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Fashion Editor & Photographer Clinton Duncan | Jewelry Designer & Stylist Warda Marica | Retoucher Leonardo Garcia​ | 
Model Chanine Oliviera


Video games and adventure movies give us the impression that the world is filled with treasure chests, tombs full of bling, and random pockets of riches here and there just waiting to be discovered. But that's ridiculous - only some parts of the world are like that. That's right, lost treasures do exist. And plenty of them. One such place is the infamous El Dorado, alleged to be a city of gold tucked deep in the Amazon. Although no one has been lucky enough to locate it (as of yet) there is still a wealth of bling to be found in these lands. Some of these scintillating pieces come in the form of recycled materials fashioned into shining garbs fit for an Aztec princess.



One such jeweler, Warda Marica, began her career as a crafter in 2004, as her curiosity of the art of metalsmith ignited. The idea of working with precious metals like silver and gold made her choose the study of jeweler-metalsmith at Syntra Metropool in Antwerp, Belgium. In 2009 she finished as aspirant-metalsmith and soon started working under her label “Warda Marica Jewelry”. Her style can be described as traditionally Amazonian with a metropolitan twist. For centuries, South American jewelry has fascinated everyone who has had the chance to see it.  From the necks, ears and wrists of the nobles, the jewelry made its way into museums while replicas are sold all over the world. It’s safe to say that Marica is a rare gem in the metaphorical neckpiece Amazonian culture.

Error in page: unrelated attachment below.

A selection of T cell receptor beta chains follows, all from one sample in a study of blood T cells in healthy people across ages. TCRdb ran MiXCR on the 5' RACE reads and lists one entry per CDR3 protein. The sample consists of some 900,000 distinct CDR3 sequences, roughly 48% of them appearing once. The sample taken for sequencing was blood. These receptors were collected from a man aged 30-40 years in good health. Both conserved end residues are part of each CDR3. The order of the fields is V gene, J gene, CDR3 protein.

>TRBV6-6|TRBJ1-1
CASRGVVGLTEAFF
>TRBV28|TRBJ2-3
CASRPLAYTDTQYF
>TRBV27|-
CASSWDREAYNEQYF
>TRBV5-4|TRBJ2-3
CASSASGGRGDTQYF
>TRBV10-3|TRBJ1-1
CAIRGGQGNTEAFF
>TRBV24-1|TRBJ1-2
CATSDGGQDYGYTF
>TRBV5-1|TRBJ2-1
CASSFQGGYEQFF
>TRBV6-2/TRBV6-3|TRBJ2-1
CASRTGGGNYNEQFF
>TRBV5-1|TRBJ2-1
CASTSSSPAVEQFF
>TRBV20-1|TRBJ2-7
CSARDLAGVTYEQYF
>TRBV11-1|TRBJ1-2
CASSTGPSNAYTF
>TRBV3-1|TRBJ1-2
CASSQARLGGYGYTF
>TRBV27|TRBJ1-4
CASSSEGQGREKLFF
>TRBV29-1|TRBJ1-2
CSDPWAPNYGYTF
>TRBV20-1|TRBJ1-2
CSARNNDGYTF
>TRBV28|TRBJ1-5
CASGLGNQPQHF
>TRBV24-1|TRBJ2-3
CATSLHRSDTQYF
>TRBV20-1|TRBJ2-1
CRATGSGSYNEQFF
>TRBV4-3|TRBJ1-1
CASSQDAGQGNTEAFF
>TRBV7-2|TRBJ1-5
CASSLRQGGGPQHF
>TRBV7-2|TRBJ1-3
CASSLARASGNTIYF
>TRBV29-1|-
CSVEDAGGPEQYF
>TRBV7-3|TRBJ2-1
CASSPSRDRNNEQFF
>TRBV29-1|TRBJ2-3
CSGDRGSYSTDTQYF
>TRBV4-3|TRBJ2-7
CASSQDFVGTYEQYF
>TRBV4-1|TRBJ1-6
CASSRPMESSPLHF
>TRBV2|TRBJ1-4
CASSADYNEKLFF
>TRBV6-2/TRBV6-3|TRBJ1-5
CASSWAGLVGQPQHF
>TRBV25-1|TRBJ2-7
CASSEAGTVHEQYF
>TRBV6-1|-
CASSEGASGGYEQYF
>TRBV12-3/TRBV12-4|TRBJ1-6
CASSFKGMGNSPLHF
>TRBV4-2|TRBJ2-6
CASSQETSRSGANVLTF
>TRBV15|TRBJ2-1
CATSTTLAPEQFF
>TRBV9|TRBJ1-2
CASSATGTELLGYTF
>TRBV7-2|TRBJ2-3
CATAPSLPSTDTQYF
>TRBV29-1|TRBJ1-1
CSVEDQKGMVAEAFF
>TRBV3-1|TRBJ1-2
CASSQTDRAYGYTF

Because she started with beading techniques, her pieces possess her signature Warda Marica “look”, which is typified as a “central piece in silver or gold, often combined with gemstones (or other materials)”. The piece in precious metal often has an edgy look, which is seen as a trademark in her work. However, the most interesting aspect of her style is that she dares to use unconventional materials such as paper, postage stamps, plastic bags or textiles in her collections. This is, in essence, ‘the South American” way, which is to take seemingly useless material and turn then into pieces that would be envied by the great artists foregone.

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